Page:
So merely in that sense, we think that Gosu fills a vacuum for a statically-typed JVM language that has a familiar syntax, doesn’t add too much complexity to Java, and which improves on Java in the most critical ways.

The last topic, which I haven’t really touched on at all, is around the metaprogramming allowed by Gosu’s type system. That’s worth another blog post simply in itself; the short version is that since the type system in Gosu is pluggable, that types can be generated or modified “on the fly” (i.e. really up front at parse time) to let you do things like take a WSDL and turn it into usable types that can be invoked just like any normal Gosu or Java class, but without having to do code generation. It’s the sort of thing that dynamic languages are incredibly good at but which, in a statically-typed language, has historically required reams of ugly code generation. There are other neat framework tricks you can do given that more runtime type information is available in Gosu than in Java or most other statically-typed languages. That’s what we really think will emerge, over time, as the killer feature of Gosu. For now, though, that’s less apparent, because it will only become a killer feature if people leverage it to create frameworks that other people want to use; it’s not the sort of thing you yourself will want to use every day, it’s something that you want other people to use when building the libraries and frameworks that you use every day.

So there you have it. That’s my (overly-verbose, as usual) explanation for why we think Gosu has a place in a world that already has so many existing language options; you most certainly don’t have to agree with my reasoning or my arguments, but hopefully it’s at least now clear what they are and what we’re trying to do. We’re not trying to push the language envelope in new directions, or to come out with language features no one’s ever thought of before; we’re trying to pick from the best ideas already out there, wrap them up in a pragmatic language that we’ve tried to keep simple and easy to pick up, and create something that will be appealing and useful to the very large number of programmers in this world who just want something relatively familiar that makes their programs easier to write and maintain without having to give up too many of the things that they’re already used to and have come to rely on.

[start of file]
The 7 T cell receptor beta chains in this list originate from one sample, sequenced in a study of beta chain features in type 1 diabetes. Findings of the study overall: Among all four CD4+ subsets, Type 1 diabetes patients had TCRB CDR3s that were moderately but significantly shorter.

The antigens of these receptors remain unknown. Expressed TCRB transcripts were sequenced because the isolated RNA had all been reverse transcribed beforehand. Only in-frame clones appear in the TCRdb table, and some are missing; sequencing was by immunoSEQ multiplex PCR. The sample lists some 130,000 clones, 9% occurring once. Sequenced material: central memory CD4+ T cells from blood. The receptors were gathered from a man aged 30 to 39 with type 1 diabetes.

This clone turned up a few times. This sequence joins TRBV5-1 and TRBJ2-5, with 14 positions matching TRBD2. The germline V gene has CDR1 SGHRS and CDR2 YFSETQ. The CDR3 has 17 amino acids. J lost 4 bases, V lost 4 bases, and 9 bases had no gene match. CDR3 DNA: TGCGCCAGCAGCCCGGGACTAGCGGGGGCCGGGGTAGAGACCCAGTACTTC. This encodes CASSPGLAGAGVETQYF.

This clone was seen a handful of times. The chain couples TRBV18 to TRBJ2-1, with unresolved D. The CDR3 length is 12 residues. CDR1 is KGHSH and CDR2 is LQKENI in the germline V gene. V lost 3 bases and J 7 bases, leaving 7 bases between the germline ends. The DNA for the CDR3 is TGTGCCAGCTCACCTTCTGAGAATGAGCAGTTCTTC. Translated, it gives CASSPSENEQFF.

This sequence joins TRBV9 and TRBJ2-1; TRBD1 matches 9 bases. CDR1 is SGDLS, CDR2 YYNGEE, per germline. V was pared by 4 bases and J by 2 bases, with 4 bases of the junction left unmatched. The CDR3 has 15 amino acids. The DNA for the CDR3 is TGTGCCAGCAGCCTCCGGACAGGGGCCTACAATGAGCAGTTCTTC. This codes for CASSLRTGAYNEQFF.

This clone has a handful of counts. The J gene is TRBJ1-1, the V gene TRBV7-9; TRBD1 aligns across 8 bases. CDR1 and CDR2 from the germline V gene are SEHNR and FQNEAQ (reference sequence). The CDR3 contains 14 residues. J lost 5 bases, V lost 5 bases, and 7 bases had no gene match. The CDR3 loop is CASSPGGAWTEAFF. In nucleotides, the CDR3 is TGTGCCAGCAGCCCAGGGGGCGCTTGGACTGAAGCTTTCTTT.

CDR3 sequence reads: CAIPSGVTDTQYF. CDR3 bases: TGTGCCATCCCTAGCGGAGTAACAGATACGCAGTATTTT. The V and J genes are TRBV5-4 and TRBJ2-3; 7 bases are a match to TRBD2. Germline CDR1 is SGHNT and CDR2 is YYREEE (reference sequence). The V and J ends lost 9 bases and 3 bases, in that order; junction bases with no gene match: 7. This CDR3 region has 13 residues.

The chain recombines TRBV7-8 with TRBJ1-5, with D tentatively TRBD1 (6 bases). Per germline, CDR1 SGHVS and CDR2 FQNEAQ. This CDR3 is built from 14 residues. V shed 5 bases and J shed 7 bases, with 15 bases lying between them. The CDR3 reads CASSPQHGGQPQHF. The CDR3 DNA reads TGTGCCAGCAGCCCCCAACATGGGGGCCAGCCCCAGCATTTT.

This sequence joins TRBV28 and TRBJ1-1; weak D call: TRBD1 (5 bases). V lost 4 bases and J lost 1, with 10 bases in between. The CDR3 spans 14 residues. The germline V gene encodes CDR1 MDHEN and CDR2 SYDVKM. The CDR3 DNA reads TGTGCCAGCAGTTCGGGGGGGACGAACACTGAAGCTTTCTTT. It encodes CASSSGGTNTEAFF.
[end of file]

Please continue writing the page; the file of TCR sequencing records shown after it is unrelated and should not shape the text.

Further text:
26 Comments on “Why Gosu?”

  1. Stephen Coleboune says:

    I’m pretty sure you’ll have seen it, but Fantom is another language targetting a similar space. In terms of basic concept of what to add and what to leave out they are pretty similar. The key difference is that Gosu is focussing on keeping the same Java libraries but with a better syntax from what I see, whereas Fantom is as much interested in better libraries. Personally, I prefer that Fantom stuck with “String str” as I hate “str : String”, particularly on method results.

    http://fantom.org

    • Alan Keefer says:

      Yeah, Fantom is a fairly nice language from what I’ve seen, though I haven’t really had a chance to play around with it; their design sensibilities seem to be pretty similar to ours. Since Fantom is cross-platform, they by necessity kind of need to create their own libraries so that people can write code in Fantom that’s portable between VMs. That’s both a blessing and a curse of languages trying to target multiple VMs: you get a more native feeling set of libraries and you have a choice of VMs (useful these days, with the way Oracle seems to be intent on handling the JVM), but if you as an author actually want to take advantage of the portability you can’t really use the existing Java/C# libraries, which is a huge reason to choose an existing VM. So for better or worse we’ve chosen to just target the JVM and leverage the existing Java stuff while trying to make it better.

      As to the syntax around pre-fix or post-fix type notation, I originally liked the Java style better, but after years of using Gosu I’ve come to prefer post-fix notation for method declarations. Especially when combined with generics, it reads more naturally (no confusion about where the generic type variable declarations go relative to the method return type declaration, which gets confusing when you have public T foo(T arg) in Java), and it lets you leave off “: void” for methods that have no return value, which I also find more aesthetically pleasing. void isn’t a type, it’s the absence of a type, so the less I have to read it in code the better.

  2. Carson Gross says:

    To make the case for the “name : Type” pattern, consider Java:

    <T> T someGenericFunction() { … }

    String x = this.<String>someGenericFunction()

    Where, in Gosu you have:

    function someGenericFunction<T>() : T { … }

    var x = someGenericFunction<String>()

    It’s more symmetric with the way that type parameterization works, you don’t have the ‘ <T> T’ hieroglyphics at the start, and you don’t have to prefix the call with a ‘this.’ to make the syntax understandable.

    I also think that it ends up reading better:

    “Function foo takes an argument bar which is a String and returns a List”

    vs.

    “This returns a List, it is called ‘foo’ and it takes a String named bar.”

    It took me a bit to flip over to preferring it, but now I vastly prefer it, even though I spend most of my time coding in Java.